For most people, pennies have become an inconvenience they'd rather leave on a shop counter than have jangling in their pockets.

But for Tucson coin dealer Richard Snow, Indian-head cents issued more than 100 years ago - characterized by the image of Lady Liberty wearing a headdress of feathers - have become a calling.

"They cover a great period of history, from 1859 to 1909 - through the Reconstruction all the way up to Teddy Roosevelt," Snow said.

For a time, the coins were woven into the fabric of daily American life. "Everybody who lived in the U.S. had an Indian cent in their pocket," Snow said.

Snow, who runs Eagle Eye Rare Coins in an office in the Catalina Foothills, is an expert on the coins. He's the go-to guy for collectors looking to buy, sell or learn about Indian-head cents.

"He's unequivocally the authority," said Larry Shepherd, executive director of the American Numismatic Association.

The coin dealer's research on the cents - he published the first book focused on them - and his work to share his knowledge led the association to name Snow the 2010 Numismatist of the Year. Snow was selected from among thousands of coin dealers eligible for the honor, Shepherd said.

For those who are wondering, a numismatist is a specialist in coins or paper currency.

Of course, the coins Snow deals with aren't ones to casually drop in the leave-a-penny, take-a-penny tray. One of the Indian cents, dated 1877, recently sold for $135,000.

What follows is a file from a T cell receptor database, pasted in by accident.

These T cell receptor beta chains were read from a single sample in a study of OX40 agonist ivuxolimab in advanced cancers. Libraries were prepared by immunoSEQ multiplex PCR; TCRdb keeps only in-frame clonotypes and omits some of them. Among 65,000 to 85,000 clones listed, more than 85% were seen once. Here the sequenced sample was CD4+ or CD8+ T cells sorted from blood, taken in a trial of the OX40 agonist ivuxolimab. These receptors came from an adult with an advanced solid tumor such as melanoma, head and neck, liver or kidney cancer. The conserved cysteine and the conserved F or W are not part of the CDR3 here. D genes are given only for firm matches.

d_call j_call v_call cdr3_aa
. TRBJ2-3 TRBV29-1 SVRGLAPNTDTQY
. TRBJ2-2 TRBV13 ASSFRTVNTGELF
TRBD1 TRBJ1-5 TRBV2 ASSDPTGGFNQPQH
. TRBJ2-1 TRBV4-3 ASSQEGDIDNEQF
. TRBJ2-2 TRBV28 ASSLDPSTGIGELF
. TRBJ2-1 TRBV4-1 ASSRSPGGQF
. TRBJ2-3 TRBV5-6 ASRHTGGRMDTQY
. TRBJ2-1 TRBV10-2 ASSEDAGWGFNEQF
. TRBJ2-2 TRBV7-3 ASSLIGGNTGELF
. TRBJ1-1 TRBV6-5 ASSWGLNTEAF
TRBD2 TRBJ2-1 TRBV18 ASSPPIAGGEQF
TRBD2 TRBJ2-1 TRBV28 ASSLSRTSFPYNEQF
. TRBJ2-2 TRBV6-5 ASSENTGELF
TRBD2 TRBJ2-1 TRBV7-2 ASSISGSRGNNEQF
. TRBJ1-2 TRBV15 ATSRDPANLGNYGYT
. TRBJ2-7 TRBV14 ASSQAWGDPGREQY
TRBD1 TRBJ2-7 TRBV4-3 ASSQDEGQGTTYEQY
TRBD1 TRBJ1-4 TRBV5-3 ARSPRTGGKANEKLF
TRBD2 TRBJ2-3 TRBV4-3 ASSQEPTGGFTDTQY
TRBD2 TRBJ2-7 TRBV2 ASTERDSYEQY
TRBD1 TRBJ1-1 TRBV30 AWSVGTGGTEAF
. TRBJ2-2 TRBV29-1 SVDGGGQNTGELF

Even the dirty one just sitting on Snow's desk is worth about a buck, he said.

The coins hold a special place in the hearts of many collectors, Shepherd said, as many of them started with pennies as children. After all, an aunt, uncle or grandparent didn't think twice about tossing a young collector a penny.

"I think Indian cents always had a certain romanticism attached to them," Shepherd said. "For those of us who were kids in the '50s, it was still possible to find an Indian cent in circulation."

And Shepherd and Snow agree: The coins are pretty. The Indian is an iconic American image that symbolized the spirit of the nation, Snow said. Not lost on him, though, is that as this country's freedoms were established, American Indians lost many of theirs.

But for Snow, exploring historical and political trends that shaped currency is what makes coins interesting.

While it wasn't something he planned on making his career, he found himself homeless and broke in New Jersey in the 1980s, so he moved to Tucson to live with his sister and landed a job at AllState Coin Co.

He started his own business after publishing his book on Indian-head cents in the early 1990s.

On the issue of bestowing the annual honor on Snow, Shepherd said, the American Numismatic Association's nine-member board didn't have much to debate. Everyone pretty much nodded his head when Snow's name was mentioned, Shepherd said.

"He's passionate for the hobby," Shepherd said. "He's thoughtful and shares his knowledge. He operates with the highest level of ethics and integrity."

Snow will soon head to Boston, where he will be recognized with the honor at the ANA World's Fair of Money on Aug. 13.

Uncommon cents online

See Eagle Eye Rare Coins' inventory of Indian-head cents and other coins at www.indiancent. com

Contact reporter Dale Quinn at or 573-4197.